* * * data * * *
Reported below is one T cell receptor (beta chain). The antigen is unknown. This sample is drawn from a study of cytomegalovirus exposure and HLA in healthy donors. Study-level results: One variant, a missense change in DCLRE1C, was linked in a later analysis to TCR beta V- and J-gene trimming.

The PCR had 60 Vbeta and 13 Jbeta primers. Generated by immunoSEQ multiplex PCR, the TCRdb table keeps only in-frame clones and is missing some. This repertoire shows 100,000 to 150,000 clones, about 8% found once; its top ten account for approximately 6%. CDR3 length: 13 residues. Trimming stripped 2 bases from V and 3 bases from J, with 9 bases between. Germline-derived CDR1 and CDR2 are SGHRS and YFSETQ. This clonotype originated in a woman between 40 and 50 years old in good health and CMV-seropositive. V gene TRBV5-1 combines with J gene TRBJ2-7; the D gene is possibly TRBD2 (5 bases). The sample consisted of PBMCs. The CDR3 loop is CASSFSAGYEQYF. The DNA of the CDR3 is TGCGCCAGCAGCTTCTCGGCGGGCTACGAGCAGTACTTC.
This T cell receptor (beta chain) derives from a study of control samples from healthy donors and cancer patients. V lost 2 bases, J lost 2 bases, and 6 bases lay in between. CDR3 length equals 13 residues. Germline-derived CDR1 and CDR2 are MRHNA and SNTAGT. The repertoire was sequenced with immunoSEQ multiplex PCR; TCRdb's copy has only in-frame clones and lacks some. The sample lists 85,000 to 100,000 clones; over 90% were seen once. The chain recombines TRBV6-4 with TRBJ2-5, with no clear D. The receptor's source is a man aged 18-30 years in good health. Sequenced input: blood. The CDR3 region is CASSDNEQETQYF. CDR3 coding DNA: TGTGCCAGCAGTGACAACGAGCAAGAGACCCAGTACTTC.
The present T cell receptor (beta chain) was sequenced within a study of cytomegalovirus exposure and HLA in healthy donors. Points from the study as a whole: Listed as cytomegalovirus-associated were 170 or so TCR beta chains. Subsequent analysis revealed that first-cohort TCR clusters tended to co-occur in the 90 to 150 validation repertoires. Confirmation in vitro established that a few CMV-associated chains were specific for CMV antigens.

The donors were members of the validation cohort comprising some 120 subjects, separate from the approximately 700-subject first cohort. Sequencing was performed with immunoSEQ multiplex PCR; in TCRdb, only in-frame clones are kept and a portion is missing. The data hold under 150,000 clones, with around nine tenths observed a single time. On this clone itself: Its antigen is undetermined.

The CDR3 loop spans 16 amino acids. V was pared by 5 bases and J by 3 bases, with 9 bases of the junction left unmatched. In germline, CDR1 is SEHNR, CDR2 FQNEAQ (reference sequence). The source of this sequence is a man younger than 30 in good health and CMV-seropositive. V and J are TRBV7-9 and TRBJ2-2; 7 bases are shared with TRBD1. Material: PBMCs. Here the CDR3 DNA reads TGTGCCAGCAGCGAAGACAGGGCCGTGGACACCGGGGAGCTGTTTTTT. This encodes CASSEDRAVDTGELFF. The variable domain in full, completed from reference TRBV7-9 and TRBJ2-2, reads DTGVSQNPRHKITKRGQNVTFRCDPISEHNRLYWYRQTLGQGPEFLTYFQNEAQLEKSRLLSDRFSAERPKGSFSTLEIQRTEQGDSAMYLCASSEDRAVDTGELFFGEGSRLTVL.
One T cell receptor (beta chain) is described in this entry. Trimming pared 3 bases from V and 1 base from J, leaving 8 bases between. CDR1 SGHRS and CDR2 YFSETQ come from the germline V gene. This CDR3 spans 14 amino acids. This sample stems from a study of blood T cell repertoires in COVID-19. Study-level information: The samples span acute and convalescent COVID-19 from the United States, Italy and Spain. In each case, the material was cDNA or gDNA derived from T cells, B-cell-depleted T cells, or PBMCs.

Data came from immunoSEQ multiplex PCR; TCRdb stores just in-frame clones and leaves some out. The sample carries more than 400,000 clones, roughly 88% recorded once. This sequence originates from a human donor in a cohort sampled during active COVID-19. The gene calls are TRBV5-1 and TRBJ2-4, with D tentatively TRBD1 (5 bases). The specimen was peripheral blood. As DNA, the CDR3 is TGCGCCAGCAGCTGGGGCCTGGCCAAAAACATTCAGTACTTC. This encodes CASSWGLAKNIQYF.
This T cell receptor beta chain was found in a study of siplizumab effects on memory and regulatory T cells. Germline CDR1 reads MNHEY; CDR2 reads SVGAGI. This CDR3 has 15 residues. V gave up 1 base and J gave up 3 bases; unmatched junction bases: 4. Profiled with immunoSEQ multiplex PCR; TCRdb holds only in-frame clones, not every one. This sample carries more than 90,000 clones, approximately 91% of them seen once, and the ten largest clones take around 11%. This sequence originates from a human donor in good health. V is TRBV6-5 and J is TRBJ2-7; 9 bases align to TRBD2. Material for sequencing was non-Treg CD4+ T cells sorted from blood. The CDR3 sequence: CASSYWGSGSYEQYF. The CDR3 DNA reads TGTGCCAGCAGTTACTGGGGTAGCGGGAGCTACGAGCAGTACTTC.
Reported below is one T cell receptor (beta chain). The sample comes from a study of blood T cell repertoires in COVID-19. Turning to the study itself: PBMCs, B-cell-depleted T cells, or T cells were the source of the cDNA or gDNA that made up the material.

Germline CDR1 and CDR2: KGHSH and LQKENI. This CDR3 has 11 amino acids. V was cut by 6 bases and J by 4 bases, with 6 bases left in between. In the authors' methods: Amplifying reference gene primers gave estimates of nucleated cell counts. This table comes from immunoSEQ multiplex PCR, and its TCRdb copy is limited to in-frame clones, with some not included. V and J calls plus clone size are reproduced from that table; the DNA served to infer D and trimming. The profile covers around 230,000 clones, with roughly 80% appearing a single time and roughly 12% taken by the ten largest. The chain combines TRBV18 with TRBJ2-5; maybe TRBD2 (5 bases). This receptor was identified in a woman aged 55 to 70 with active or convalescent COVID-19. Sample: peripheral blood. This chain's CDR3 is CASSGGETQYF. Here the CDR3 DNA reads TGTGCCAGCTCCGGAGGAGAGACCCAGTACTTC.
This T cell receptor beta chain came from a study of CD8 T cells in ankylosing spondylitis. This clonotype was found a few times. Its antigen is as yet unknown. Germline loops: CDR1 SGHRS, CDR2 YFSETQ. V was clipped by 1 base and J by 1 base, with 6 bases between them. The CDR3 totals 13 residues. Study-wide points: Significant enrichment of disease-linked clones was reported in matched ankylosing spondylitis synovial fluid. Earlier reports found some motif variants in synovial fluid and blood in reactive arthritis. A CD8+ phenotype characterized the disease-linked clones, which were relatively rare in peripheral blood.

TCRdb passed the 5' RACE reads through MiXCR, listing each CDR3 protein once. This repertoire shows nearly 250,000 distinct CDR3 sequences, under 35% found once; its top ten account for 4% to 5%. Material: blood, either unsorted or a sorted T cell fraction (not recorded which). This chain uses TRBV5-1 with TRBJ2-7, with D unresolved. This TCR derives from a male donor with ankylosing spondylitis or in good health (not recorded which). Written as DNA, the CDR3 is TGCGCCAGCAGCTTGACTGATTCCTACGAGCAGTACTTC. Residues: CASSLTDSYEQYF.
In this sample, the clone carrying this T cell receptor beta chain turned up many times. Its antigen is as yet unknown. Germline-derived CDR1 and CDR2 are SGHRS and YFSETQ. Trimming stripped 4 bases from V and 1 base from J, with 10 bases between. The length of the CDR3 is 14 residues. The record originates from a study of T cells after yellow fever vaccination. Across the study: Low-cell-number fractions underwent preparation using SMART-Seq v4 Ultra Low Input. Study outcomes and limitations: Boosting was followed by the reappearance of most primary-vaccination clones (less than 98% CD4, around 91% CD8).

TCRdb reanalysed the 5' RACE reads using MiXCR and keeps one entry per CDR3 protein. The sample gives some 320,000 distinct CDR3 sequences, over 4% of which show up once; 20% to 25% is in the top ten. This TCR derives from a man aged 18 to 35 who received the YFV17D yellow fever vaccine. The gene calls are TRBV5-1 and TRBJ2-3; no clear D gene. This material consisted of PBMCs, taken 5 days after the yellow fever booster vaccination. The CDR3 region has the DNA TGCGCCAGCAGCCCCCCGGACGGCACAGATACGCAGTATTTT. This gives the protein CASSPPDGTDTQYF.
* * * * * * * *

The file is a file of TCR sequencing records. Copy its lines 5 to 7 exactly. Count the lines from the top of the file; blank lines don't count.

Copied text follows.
The donors were members of the validation cohort comprising some 120 subjects, separate from the approximately 700-subject first cohort. Sequencing was performed with immunoSEQ multiplex PCR; in TCRdb, only in-frame clones are kept and a portion is missing. The data hold under 150,000 clones, with around nine tenths observed a single time. On this clone itself: Its antigen is undetermined.

The CDR3 loop spans 16 amino acids. V was pared by 5 bases and J by 3 bases, with 9 bases of the junction left unmatched. In germline, CDR1 is SEHNR, CDR2 FQNEAQ (reference sequence). The source of this sequence is a man younger than 30 in good health and CMV-seropositive. V and J are TRBV7-9 and TRBJ2-2; 7 bases are shared with TRBD1. Material: PBMCs. Here the CDR3 DNA reads TGTGCCAGCAGCGAAGACAGGGCCGTGGACACCGGGGAGCTGTTTTTT. This encodes CASSEDRAVDTGELFF. The variable domain in full, completed from reference TRBV7-9 and TRBJ2-2, reads DTGVSQNPRHKITKRGQNVTFRCDPISEHNRLYWYRQTLGQGPEFLTYFQNEAQLEKSRLLSDRFSAERPKGSFSTLEIQRTEQGDSAMYLCASSEDRAVDTGELFFGEGSRLTVL.
One T cell receptor (beta chain) is described in this entry. Trimming pared 3 bases from V and 1 base from J, leaving 8 bases between. CDR1 SGHRS and CDR2 YFSETQ come from the germline V gene. This CDR3 spans 14 amino acids. This sample stems from a study of blood T cell repertoires in COVID-19. Study-level information: The samples span acute and convalescent COVID-19 from the United States, Italy and Spain. In each case, the material was cDNA or gDNA derived from T cells, B-cell-depleted T cells, or PBMCs.